Uncertainty has arrived | Chris O'Brien Lifehouse
 In Lifehouse News, LivingRoom

Psych-oncologist Dr Toni Lindsay shares some words of advice on dealing with uncertainty

Uncertainty has arrived and it is scary.

In just a couple of weeks it feels like we have gone from lives that for the most part were stable and predictable to a world which is changing very rapidly. Fear is in the way we look at each other, and in the way we think about the world, and people’s thoughts race from the here and now to the uncertain future, trying to make sense of it in any way that they can. You might feel like you have shut down, or conversely are running at a million miles a minute. You might have someone in your world who is flippant about it or wanting to talk about it at every juncture.

For the past almost 14 years, uncertainty has been part of almost every conversation I and my colleagues have had with someone who has been diagnosed with cancer. Their worlds also felt normal, and boring and predictable until they didn’t.

And then, just like that, a test result, a lump, a symptom that won’t quit – their worlds get turned upside down. Alongside the symptoms and the treatment, there comes uncertainty.

As humans we have very little tolerance for uncertainty – we like things to feel safe and secure. This has evolved in us over a long period of time – imagine our great ancestors in a space where they were being chased by things – for them it would have been a very good idea to understand what the threats were, whether there was a tiger behind a tree or if they had enough food stored in the cave. It wasn’t helpful to be unsure about these things.

The way uncertainty comes to us now looks different – but right now, there doesn’t seem to be much to grab onto. We don’t know how life will look in six months’ time, or even next week. We have all shifted rapidly – from working in an office, to at home, or perhaps for some of us to realise that jobs have vanished overnight. We have had to challenge our relationships with the people closest to us, and we may have realised some things about ourselves and the way we think when faced with a crisis.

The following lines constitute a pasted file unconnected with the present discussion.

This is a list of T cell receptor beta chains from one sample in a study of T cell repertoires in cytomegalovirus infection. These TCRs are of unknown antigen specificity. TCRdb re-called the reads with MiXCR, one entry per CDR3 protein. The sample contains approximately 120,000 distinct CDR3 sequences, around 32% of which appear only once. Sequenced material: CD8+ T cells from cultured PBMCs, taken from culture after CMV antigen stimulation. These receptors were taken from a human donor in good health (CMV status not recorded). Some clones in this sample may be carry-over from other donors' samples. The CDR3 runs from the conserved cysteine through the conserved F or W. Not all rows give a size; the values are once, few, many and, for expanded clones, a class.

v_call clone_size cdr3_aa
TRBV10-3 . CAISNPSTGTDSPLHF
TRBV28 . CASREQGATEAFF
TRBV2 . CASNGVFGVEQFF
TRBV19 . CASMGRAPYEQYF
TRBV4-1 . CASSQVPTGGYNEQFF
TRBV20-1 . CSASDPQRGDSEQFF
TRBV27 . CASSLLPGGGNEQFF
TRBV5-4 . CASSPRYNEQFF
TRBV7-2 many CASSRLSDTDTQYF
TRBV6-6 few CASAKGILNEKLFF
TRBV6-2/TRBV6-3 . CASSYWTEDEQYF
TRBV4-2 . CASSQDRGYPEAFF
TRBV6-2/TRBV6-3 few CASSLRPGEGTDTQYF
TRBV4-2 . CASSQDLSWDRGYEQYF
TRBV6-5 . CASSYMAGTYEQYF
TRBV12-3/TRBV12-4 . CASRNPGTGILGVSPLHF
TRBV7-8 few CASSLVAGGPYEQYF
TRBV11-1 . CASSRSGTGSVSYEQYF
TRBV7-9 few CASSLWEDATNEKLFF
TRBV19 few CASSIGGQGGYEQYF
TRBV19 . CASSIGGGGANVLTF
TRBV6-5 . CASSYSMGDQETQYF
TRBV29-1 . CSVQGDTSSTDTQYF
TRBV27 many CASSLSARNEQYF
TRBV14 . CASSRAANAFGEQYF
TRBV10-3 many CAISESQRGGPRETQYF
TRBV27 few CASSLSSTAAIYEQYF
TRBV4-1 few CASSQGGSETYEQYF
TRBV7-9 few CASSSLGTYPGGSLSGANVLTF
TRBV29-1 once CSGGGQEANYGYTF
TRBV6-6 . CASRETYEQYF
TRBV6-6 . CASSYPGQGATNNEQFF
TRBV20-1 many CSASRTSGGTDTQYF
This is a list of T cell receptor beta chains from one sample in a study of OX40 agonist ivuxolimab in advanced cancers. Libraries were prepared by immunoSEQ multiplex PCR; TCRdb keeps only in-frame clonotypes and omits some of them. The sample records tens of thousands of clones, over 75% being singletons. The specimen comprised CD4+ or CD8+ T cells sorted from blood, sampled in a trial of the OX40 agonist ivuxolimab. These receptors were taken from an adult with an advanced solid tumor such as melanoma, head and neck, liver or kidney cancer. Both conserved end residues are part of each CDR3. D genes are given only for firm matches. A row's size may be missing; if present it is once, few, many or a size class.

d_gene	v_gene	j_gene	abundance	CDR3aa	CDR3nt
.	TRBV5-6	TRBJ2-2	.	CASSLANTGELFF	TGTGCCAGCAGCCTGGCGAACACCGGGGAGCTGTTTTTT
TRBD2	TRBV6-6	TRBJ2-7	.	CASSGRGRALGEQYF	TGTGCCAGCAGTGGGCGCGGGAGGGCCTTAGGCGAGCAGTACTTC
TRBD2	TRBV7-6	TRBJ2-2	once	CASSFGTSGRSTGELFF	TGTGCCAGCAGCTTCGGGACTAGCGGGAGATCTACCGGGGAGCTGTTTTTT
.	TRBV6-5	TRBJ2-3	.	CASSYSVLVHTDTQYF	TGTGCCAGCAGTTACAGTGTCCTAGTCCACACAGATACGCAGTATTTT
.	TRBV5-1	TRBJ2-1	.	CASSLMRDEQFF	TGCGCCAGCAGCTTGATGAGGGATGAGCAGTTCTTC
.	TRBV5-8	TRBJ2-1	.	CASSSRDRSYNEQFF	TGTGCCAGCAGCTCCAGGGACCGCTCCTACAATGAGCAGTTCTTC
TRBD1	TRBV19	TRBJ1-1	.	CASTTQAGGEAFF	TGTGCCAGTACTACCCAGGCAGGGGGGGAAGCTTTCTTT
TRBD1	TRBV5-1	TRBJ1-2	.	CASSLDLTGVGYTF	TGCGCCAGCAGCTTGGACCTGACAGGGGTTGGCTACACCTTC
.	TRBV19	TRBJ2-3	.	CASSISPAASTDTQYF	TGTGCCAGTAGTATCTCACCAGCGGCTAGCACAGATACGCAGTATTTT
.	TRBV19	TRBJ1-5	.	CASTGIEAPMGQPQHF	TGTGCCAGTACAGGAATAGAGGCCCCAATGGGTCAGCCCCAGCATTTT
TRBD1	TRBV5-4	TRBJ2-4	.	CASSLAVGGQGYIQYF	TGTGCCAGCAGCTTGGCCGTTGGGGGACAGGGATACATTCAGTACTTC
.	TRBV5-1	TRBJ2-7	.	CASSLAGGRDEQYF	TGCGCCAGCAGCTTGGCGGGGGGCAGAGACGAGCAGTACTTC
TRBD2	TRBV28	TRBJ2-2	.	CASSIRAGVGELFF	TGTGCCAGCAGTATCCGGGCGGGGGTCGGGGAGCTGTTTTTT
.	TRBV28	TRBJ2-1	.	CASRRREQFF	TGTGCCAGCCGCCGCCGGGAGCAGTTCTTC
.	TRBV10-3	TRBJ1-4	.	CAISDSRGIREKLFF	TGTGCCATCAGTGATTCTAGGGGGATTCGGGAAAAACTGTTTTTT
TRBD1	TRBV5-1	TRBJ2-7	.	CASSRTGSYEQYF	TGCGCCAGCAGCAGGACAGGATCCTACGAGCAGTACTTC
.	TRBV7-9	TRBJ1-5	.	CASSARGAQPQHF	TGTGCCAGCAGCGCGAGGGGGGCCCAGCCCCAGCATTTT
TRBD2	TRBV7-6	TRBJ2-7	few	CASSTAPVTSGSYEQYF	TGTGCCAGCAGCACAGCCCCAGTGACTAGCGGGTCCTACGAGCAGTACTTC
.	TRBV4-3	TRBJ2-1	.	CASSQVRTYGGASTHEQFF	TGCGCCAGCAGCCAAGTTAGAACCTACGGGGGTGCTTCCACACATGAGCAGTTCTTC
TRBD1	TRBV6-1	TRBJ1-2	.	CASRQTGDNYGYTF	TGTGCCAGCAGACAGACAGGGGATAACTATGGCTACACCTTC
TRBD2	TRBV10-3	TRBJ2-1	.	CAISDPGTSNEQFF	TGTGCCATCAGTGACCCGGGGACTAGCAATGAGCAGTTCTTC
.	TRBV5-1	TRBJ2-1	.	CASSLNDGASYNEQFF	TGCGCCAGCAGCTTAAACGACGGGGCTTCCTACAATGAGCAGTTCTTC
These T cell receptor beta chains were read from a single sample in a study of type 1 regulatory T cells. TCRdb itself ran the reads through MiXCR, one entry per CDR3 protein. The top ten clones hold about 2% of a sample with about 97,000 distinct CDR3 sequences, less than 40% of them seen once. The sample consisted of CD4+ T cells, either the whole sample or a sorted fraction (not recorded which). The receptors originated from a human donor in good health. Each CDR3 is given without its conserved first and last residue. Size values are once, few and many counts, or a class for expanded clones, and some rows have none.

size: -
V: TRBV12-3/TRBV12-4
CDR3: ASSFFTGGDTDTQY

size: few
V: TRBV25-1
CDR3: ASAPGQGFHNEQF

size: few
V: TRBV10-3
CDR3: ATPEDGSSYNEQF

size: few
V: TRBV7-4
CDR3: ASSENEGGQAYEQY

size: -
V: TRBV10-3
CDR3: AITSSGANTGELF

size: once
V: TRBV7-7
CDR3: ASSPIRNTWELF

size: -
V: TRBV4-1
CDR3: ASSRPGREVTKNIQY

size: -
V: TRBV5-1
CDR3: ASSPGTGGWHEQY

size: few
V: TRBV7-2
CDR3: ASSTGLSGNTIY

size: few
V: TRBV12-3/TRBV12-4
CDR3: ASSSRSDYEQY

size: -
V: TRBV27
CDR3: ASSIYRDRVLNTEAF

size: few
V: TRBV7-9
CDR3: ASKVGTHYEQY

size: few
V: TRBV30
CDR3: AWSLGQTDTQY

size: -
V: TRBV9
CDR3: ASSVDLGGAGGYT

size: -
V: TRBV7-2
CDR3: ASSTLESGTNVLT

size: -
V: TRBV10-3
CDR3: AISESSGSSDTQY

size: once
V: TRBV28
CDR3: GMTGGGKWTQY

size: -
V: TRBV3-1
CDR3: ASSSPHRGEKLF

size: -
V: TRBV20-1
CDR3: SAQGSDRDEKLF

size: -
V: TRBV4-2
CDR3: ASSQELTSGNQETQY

In talking with my patients over the past weeks, the parallels have been profound. In fact, many have taken comfort in being aware that suddenly much of the world can understand what they have been grappling with for some time and have not been able to articulate or put language to. In thinking about this, I thought that the experience of these patients might help guide us through this time, and so, I thought about some of the things I have learnt from my patients about managing uncertainty.

  1. There is no comfort in seeking answers where there are none. Our brains are hard wired to seek information, and at these times of uncertainty we can go into overdrive trying to find anything that will quell this. However, this usually means spending time projecting into the uncertain future which spins us out more. There is incredible power in acceptance of knowing that there isn’t an answer that you can find right now and that’s ok. In fact, it gives you permission to stop being on the constantly updating news, seeking answers everywhere, and letting it occupy all of your thoughts.  
  2. Stay in the present.
    The uncertainty lives in the future. For right now, almost constantly the world is telling us to worry about what happens next, but we don’t have any way of knowing for sure. All we know is what is happening in this moment – and we can do something in the moment. Notice what is happening in your body, what is happening in the world around you. Are there five things that you can hear or see? What is happening with your breathing – can you slow it down, or make every breath last five seconds? These small breaks mean that you can reset, and come back to the here and now.